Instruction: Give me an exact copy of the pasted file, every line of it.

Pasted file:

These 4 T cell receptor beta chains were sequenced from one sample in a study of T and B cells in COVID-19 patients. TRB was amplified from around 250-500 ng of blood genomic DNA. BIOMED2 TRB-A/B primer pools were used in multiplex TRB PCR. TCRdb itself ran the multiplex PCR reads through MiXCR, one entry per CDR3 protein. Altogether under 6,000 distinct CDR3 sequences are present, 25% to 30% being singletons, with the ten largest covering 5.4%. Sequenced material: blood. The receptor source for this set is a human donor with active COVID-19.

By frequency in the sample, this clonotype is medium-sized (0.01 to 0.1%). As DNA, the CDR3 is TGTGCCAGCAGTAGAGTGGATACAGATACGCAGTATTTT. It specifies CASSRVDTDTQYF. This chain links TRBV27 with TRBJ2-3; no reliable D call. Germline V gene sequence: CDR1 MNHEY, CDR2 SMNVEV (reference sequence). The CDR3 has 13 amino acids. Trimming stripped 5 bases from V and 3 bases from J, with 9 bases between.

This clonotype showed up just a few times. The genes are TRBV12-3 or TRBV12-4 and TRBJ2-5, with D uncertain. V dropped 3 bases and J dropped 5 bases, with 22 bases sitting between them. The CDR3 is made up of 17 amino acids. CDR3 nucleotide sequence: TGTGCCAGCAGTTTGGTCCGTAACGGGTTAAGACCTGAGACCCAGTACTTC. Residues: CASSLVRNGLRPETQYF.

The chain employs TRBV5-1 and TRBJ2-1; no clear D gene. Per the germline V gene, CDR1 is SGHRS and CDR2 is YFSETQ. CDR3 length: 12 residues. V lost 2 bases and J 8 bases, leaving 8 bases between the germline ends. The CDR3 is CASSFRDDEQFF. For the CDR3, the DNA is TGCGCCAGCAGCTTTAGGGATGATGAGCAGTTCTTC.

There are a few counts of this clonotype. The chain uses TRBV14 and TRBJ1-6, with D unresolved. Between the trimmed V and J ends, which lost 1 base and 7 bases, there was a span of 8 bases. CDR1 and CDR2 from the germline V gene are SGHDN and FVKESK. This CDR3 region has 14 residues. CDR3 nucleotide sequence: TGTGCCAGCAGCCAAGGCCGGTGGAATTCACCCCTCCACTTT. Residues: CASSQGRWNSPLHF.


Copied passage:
These 4 T cell receptor beta chains were sequenced from one sample in a study of T and B cells in COVID-19 patients. TRB was amplified from around 250-500 ng of blood genomic DNA. BIOMED2 TRB-A/B primer pools were used in multiplex TRB PCR. TCRdb itself ran the multiplex PCR reads through MiXCR, one entry per CDR3 protein. Altogether under 6,000 distinct CDR3 sequences are present, 25% to 30% being singletons, with the ten largest covering 5.4%. Sequenced material: blood. The receptor source for this set is a human donor with active COVID-19.

By frequency in the sample, this clonotype is medium-sized (0.01 to 0.1%). As DNA, the CDR3 is TGTGCCAGCAGTAGAGTGGATACAGATACGCAGTATTTT. It specifies CASSRVDTDTQYF. This chain links TRBV27 with TRBJ2-3; no reliable D call. Germline V gene sequence: CDR1 MNHEY, CDR2 SMNVEV (reference sequence). The CDR3 has 13 amino acids. Trimming stripped 5 bases from V and 3 bases from J, with 9 bases between.

This clonotype showed up just a few times. The genes are TRBV12-3 or TRBV12-4 and TRBJ2-5, with D uncertain. V dropped 3 bases and J dropped 5 bases, with 22 bases sitting between them. The CDR3 is made up of 17 amino acids. CDR3 nucleotide sequence: TGTGCCAGCAGTTTGGTCCGTAACGGGTTAAGACCTGAGACCCAGTACTTC. Residues: CASSLVRNGLRPETQYF.

The chain employs TRBV5-1 and TRBJ2-1; no clear D gene. Per the germline V gene, CDR1 is SGHRS and CDR2 is YFSETQ. CDR3 length: 12 residues. V lost 2 bases and J 8 bases, leaving 8 bases between the germline ends. The CDR3 is CASSFRDDEQFF. For the CDR3, the DNA is TGCGCCAGCAGCTTTAGGGATGATGAGCAGTTCTTC.

There are a few counts of this clonotype. The chain uses TRBV14 and TRBJ1-6, with D unresolved. Between the trimmed V and J ends, which lost 1 base and 7 bases, there was a span of 8 bases. CDR1 and CDR2 from the germline V gene are SGHDN and FVKESK. This CDR3 region has 14 residues. CDR3 nucleotide sequence: TGTGCCAGCAGCCAAGGCCGGTGGAATTCACCCCTCCACTTT. Residues: CASSQGRWNSPLHF.